The Wolfpacker

July-August 2022

The Wolfpacker: An Independent Magazine Covering NC State Sports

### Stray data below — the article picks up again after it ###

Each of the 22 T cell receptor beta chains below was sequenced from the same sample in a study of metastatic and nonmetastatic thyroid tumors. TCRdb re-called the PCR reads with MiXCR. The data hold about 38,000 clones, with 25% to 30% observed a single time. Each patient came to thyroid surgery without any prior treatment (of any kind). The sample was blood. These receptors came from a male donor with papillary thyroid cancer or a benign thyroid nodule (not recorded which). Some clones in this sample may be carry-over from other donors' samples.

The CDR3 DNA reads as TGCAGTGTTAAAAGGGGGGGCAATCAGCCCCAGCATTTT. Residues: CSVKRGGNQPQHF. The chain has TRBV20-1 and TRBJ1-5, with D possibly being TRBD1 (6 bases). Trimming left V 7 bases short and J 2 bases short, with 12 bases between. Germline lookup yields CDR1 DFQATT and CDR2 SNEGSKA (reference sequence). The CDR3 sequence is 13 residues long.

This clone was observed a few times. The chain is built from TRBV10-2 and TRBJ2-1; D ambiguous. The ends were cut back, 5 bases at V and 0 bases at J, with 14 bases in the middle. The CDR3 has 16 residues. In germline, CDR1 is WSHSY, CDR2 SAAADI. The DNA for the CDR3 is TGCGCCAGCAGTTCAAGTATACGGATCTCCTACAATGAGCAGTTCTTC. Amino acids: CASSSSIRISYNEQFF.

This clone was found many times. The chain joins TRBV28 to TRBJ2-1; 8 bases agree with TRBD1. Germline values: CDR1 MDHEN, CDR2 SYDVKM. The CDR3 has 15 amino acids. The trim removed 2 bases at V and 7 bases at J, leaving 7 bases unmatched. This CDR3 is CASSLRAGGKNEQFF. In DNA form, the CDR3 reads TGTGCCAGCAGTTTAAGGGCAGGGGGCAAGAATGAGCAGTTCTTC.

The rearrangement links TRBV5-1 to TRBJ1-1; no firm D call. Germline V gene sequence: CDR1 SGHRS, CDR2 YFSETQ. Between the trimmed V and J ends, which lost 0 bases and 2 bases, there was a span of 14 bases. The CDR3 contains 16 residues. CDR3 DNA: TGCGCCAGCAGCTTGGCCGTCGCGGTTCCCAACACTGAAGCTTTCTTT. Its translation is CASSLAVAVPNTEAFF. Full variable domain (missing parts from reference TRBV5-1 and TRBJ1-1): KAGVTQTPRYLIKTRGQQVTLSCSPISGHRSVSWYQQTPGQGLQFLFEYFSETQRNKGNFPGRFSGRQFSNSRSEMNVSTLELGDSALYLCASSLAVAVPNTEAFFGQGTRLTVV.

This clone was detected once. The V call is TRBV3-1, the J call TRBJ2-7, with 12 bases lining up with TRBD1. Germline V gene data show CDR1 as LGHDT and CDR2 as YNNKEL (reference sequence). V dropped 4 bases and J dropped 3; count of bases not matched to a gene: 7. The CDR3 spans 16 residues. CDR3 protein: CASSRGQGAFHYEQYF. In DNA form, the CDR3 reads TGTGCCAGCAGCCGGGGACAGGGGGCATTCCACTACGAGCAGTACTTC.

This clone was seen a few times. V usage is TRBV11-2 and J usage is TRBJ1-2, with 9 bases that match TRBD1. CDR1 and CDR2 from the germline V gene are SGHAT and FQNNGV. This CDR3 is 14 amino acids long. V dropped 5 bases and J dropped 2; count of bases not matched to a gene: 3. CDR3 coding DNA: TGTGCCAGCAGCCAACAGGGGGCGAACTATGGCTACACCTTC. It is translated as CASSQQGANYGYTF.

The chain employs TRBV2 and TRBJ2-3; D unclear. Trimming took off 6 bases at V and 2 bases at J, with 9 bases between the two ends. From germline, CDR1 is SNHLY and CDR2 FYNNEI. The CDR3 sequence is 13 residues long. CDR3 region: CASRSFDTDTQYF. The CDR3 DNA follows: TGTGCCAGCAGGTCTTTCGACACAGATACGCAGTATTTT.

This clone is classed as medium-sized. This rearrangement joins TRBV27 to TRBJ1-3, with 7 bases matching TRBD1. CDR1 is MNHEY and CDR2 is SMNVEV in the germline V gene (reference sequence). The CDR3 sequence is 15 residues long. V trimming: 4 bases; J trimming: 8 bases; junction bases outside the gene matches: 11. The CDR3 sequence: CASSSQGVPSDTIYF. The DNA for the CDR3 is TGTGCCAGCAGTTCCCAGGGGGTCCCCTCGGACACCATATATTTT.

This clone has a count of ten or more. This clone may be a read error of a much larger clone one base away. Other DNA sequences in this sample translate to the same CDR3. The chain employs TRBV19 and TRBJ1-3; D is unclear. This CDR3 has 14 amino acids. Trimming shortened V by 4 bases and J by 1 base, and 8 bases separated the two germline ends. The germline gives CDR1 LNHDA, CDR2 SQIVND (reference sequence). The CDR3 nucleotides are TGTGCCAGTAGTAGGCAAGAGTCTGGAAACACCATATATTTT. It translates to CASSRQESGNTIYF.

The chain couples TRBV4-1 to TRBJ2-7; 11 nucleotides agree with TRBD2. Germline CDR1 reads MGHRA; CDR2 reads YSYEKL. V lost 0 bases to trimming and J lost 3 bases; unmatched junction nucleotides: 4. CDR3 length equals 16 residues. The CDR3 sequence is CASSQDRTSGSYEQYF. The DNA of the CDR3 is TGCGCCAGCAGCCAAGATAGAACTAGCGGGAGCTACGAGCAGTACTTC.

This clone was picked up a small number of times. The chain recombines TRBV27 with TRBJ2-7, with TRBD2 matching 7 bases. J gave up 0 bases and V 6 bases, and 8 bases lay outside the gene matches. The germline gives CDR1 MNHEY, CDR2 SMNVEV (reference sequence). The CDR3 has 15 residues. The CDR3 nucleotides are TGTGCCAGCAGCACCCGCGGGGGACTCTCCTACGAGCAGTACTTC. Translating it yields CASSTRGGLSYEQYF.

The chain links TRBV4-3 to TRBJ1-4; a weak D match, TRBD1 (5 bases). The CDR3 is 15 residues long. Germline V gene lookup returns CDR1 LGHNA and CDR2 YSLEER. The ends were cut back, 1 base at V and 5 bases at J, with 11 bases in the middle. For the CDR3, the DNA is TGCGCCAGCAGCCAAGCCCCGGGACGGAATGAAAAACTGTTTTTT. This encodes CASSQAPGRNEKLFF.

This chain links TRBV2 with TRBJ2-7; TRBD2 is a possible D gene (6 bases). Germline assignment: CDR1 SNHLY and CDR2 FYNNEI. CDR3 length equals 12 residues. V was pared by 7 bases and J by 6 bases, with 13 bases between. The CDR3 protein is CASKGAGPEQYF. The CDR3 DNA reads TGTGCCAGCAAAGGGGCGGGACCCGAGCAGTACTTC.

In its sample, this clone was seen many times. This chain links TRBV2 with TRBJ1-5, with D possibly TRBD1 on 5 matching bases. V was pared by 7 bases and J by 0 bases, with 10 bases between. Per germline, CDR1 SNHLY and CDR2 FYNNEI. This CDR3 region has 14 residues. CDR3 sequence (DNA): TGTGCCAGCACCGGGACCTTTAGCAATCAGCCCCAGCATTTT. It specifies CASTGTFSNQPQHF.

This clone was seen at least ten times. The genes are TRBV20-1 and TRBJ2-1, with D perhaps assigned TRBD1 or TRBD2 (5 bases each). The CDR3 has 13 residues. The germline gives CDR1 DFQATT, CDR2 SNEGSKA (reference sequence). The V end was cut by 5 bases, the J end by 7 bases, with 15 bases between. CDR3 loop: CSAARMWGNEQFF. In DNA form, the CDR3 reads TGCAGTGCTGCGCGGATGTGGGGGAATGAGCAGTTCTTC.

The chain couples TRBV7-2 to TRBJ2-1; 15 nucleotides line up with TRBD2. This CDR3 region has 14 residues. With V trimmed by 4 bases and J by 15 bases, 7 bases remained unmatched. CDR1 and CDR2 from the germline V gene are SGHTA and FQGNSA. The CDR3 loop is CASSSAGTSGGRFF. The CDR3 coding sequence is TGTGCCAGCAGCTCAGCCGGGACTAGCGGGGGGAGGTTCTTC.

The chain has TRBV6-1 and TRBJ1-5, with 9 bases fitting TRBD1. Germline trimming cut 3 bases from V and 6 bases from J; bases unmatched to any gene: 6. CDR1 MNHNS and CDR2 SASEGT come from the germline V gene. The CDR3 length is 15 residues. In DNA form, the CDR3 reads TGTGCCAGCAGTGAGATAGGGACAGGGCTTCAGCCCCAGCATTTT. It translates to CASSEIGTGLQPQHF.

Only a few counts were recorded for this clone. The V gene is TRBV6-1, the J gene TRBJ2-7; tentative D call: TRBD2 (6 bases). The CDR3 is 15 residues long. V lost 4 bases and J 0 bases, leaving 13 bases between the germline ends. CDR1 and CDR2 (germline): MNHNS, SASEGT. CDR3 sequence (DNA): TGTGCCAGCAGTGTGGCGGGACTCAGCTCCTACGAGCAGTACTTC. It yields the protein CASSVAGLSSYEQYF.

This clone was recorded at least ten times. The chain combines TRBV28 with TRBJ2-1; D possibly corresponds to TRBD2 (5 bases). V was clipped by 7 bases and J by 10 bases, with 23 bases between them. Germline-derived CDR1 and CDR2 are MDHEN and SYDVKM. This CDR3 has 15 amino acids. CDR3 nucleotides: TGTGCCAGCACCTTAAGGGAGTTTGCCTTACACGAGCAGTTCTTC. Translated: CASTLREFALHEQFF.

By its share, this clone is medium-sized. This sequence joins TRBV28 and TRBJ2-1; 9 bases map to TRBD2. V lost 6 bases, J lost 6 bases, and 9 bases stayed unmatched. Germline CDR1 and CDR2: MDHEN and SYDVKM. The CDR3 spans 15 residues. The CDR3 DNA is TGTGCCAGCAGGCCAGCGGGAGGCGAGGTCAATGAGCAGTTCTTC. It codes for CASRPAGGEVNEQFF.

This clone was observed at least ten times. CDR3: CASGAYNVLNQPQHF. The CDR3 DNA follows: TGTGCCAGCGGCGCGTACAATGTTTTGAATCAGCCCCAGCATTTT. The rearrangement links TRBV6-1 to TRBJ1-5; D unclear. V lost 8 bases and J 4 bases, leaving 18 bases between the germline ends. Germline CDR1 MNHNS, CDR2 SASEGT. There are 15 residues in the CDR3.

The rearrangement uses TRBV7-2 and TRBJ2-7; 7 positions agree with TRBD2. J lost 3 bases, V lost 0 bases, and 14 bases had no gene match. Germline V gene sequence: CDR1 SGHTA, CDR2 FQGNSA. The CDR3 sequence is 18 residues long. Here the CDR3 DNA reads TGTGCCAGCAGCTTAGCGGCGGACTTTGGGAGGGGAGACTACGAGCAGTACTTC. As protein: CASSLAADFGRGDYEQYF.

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58 ■ THE WOLFPACKER There's No Silver Lining To This Cloud, Even After Half A Century Tim Peeler is a regular contributor to The Wolfpacker and can be reached at PACK PERSPECTIVE BY TIM PEELER T he 1972 Olympic men's basketball gold medal game was a Cold War battle conducted in short shorts and sneakers, with high-pressure geopoliti- cal tensions between the United States and the Soviet Union spilling onto the hardwood in Munich, West Germany. Two of those countries no longer ex- ist, but that game, played 50 years ago this summer, still simmers in the minds of those who were on the court on Sept. 10, 1972, just days after Black September terrorists brought the Munich Games to a halt with an attack on Israeli athletes in the dormitories. After a brief 34-hour pause, the Olym- pics resumed, and everyone's attention was on the gold medal game between the Americans and the Soviets. For former NC State All-America center Tom Burleson, the final moments of that game — recorded, but not ac- cepted by the U.S. team, as a 51-50 loss to the Soviets — still burn. In what has often been called the most controversial finish in sports his- tory, the Soviets were declared winners after successfully scoring the final bas- ket on their third attempt, a layup by Aleksandr Belov. An uncalled timeout, a scoreboard malfunction and a visit to the scorer's table by the secretary general of inter- national basketball's governing body, who had been seated in the stands, left the Americans shellshocked over an un- precedented outcome and the end to Team USA's dominance at the Olympic level. The loss was the Americans' first- ever in the Olympics. They had won 63 games in a row dating back to 1936, the year the sport made its debut at the Berlin Games. The American players refused to participate in the medal cer- emony, and, after an official protest to the Olympics' governing body failed to overturn the result, the 12 players took a vow to never accept their silver medals. "If we don't get the gold, we don't want the silver," has long been the team's rallying cry. Since 1972, those medals have been locked in a vault in Lausanne, Switzer- land, untouched by players who didn't want them. Two players on that team, Jim Forbes and Dwight Jones, went to their grave without them. Jones, whose controver- sial ejection led to part of the end-of- game confusion, died in 2016. Forbes died earlier this year from the effects of CO- VID-19. Two other players have it written in their wills that no one in their families may accept the medals on their behalf. Burleson hasn't gone so far as to codify his wishes, but his two sons and the rest of his family know his thoughts on the matter. "I don't want it," said Burleson, who had just completed his sophomore sea- son at NC State and earned a spot on the Olympics team when UCLA's Bill Walton refused to participate in head coach Henry Iba's tryouts. "My family knows that." Perhaps, though, this is the time that spurned medals make their way to the United States. The team is considering a jubilee reunion in September, a full 10 years after they gathered for their first full-team reunion, a gold-star, three- day event in Kentucky sponsored by the Converse shoe company. Members of the team have been mak- ing plans and have opened the discus- sion of bringing the silver medals to the Naismith Basketball Hall of Fame in Springfield, Mass., and locking them away in the archives there forever. As long as all the surviving team members agree on it, Burleson has no objections to that idea. "That would be fine, I guess," he said. "Maybe that's where they will be in 100 years when we are still talking about that game. "I don't think they should sit in a vault in Switzerland." At the same time, Burleson and the rest of his teammates still believe the gold medals belong to them. ■ NC State great Tom Burleson was a member of the American men's basketball team that saw a 63-game Olympic winning streak come to a controversial end with a 51-50 loss to the Soviet Union in 1972. PHOTOS COURTESY NC STATE ATHLETICS

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